Wacatac.h!ml and Trojan:Powershell/PowerSploit by Defender

Product: PowerShell Pro Tools 2022.11.2 (and possible previous version)

We are experiencing lots of false positive alerts with various detections by defender. Different Executable are deleted/isolated by defender. Lots a security alerts are going off. What is going on?

We’ve been seeing a large increase in false positives from PowerShell executables across all anti-virus platforms (you can upload it to VirusTotal to get a feeling for that).

Currently, the best options are to:

  • Exclude the executable from Defender scans
  • Sign the executable using a code signing certificate
  • Using our new Ironman PowerShell Host

Just wanted to add what I’ve seen with this. It seems the .NET SDK it’s built with is checking dependencies online. It’s getting flagged as a trojan downloader for trying to download .NET dependences directly from Microsoft in some cases. Is this what you guys are seeing?

The resulting executable should not be downloading anything from Microsoft. The build process can certainly download NuGet packages and even the .NET SDK if necessary.

Thanks for the information. Maybe what I’m seeing is the SAC check being associated with the process running.

I’ve tested with and without obfuscation. I sign my executables with an EV certificate. Still getting flagged right now. Windows Defender just started. I did try a simple PS script to verify it wasn’t my code. Is there anything we can do to help you guys out with this, like submitting executables to AV vendors?

Submitting executables would be helpful. We’ve found it to very much be whack-a-mole. One AV vendor will stop flagging an executable and then another one will start. Because each executable is compiled manually, it seems like even between builds this can happen.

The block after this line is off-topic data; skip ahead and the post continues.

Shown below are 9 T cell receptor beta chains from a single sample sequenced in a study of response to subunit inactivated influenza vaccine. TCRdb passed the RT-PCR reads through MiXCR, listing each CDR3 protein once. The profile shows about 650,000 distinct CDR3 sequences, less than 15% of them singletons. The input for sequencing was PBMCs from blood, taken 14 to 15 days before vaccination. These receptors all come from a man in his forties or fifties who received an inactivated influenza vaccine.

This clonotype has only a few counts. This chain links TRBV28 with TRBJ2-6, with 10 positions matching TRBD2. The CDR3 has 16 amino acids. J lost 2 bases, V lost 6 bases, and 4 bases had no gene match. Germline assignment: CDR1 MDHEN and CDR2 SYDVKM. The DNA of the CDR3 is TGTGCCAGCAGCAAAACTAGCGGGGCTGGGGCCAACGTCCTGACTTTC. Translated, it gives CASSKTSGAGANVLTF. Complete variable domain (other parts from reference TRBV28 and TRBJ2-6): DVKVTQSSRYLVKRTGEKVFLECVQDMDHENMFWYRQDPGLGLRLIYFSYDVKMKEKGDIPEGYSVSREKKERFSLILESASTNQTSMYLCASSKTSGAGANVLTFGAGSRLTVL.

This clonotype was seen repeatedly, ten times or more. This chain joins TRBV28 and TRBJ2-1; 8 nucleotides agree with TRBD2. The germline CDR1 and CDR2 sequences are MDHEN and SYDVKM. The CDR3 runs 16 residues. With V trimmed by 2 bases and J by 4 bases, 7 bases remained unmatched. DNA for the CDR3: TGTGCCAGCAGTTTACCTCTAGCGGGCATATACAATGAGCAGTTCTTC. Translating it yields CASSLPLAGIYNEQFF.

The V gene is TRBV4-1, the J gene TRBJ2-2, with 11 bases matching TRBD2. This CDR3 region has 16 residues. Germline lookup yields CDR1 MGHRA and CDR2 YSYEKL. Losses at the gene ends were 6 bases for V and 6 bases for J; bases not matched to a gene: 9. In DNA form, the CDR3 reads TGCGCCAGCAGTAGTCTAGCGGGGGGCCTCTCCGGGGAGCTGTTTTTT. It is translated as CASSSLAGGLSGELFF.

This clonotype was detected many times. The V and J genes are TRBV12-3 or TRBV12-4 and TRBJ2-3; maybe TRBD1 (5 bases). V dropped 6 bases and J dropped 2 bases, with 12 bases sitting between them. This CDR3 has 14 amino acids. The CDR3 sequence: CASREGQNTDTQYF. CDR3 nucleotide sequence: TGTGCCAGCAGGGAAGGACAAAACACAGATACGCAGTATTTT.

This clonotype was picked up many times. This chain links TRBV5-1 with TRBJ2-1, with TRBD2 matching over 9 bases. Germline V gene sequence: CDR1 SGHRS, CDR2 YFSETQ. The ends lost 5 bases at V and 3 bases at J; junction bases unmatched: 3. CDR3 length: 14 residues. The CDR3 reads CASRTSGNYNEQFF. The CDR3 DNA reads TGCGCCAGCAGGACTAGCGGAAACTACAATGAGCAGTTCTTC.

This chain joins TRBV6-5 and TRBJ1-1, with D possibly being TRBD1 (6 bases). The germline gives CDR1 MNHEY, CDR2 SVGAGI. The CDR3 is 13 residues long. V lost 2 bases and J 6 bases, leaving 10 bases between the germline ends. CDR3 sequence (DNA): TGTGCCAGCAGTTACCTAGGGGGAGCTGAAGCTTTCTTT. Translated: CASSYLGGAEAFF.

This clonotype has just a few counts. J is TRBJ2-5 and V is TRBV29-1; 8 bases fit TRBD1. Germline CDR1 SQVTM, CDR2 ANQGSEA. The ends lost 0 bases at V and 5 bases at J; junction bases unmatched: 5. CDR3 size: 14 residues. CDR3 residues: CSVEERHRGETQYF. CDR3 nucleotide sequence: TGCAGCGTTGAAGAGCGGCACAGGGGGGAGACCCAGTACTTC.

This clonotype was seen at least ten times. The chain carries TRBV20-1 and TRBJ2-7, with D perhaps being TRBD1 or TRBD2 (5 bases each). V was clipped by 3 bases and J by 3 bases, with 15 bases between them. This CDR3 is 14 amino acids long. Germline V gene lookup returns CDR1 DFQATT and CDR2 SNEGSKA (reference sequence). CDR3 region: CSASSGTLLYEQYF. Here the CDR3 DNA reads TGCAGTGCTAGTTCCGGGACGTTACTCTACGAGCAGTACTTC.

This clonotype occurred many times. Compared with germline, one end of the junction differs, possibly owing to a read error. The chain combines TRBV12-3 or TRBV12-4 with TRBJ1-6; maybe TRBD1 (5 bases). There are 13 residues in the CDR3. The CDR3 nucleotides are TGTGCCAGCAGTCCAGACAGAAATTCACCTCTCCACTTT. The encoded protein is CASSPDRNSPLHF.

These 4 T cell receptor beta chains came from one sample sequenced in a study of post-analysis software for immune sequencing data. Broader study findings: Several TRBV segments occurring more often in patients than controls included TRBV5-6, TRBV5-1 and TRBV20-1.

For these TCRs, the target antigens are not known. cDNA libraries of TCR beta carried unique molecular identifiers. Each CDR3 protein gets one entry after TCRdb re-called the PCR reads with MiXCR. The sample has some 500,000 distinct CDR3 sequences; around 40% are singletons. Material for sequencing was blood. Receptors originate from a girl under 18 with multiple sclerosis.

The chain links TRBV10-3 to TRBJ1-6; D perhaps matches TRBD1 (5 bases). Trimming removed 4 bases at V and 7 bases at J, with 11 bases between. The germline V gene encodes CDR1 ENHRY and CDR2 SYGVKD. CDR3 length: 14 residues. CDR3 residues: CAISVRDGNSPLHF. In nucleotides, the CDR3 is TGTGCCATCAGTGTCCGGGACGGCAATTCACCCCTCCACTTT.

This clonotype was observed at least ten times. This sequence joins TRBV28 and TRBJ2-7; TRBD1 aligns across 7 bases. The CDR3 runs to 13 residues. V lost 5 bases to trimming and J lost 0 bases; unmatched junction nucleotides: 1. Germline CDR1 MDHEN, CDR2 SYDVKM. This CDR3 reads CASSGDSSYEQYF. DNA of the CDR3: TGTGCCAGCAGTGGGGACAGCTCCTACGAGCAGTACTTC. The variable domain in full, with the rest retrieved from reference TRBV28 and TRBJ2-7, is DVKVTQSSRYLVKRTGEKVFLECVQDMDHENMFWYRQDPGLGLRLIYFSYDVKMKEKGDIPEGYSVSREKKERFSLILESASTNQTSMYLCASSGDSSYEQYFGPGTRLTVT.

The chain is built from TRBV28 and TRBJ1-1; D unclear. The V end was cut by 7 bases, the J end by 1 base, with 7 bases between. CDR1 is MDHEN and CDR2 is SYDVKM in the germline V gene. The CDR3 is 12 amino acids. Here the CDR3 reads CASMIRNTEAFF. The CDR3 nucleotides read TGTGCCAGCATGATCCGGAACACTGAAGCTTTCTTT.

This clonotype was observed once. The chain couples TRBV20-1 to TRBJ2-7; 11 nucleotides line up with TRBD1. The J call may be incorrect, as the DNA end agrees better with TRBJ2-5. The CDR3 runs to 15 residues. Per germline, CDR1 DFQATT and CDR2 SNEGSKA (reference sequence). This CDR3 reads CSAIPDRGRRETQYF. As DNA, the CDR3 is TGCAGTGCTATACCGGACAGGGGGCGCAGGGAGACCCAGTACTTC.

The problem is fundamentally that the packager is creating and embedding PowerShell scripts. AV vendors just really don’t like that. We see that PowerShell 7 executables don’t have quite the same problem because they have an unmanaged bootstrapper around the actual .NET executable so AV vendor is less likely to flag since it doesn’t see a .NET executable right off the bat.

The new Ironman PowerShell Host is a bit different because we don’t perform a compilation each time so the executable itself is more static. Because it’s more static, it seems like the AV vendor is less likely to flag it as suspicious because it has seen it before.

Still having the same issue. I opened a case at MS and delivered some executables. They confirmed it was flagged / detected. After lots of discussions they “promised” to remove the detection. After making some updates to the source files the same discussions / detected started all over again. My conclusion is this will never go away. I am now looking to switch to powershell 7 and executables, but that introduces a whole different challenge. The scripts work 99% of the time just fine, but the exe throws one error after the other. For example using ConvertTo-SecureString. Its was found in the Microsoft.Powershell.Security module but could not be loaded. The suggestion to import the module has no effect. I need to dig deeper and go through the learning curve for this I guess.

Issue with ConvertTo-SecureString solved. Now waiting for the combination powershell 7 and .net 7 to be supported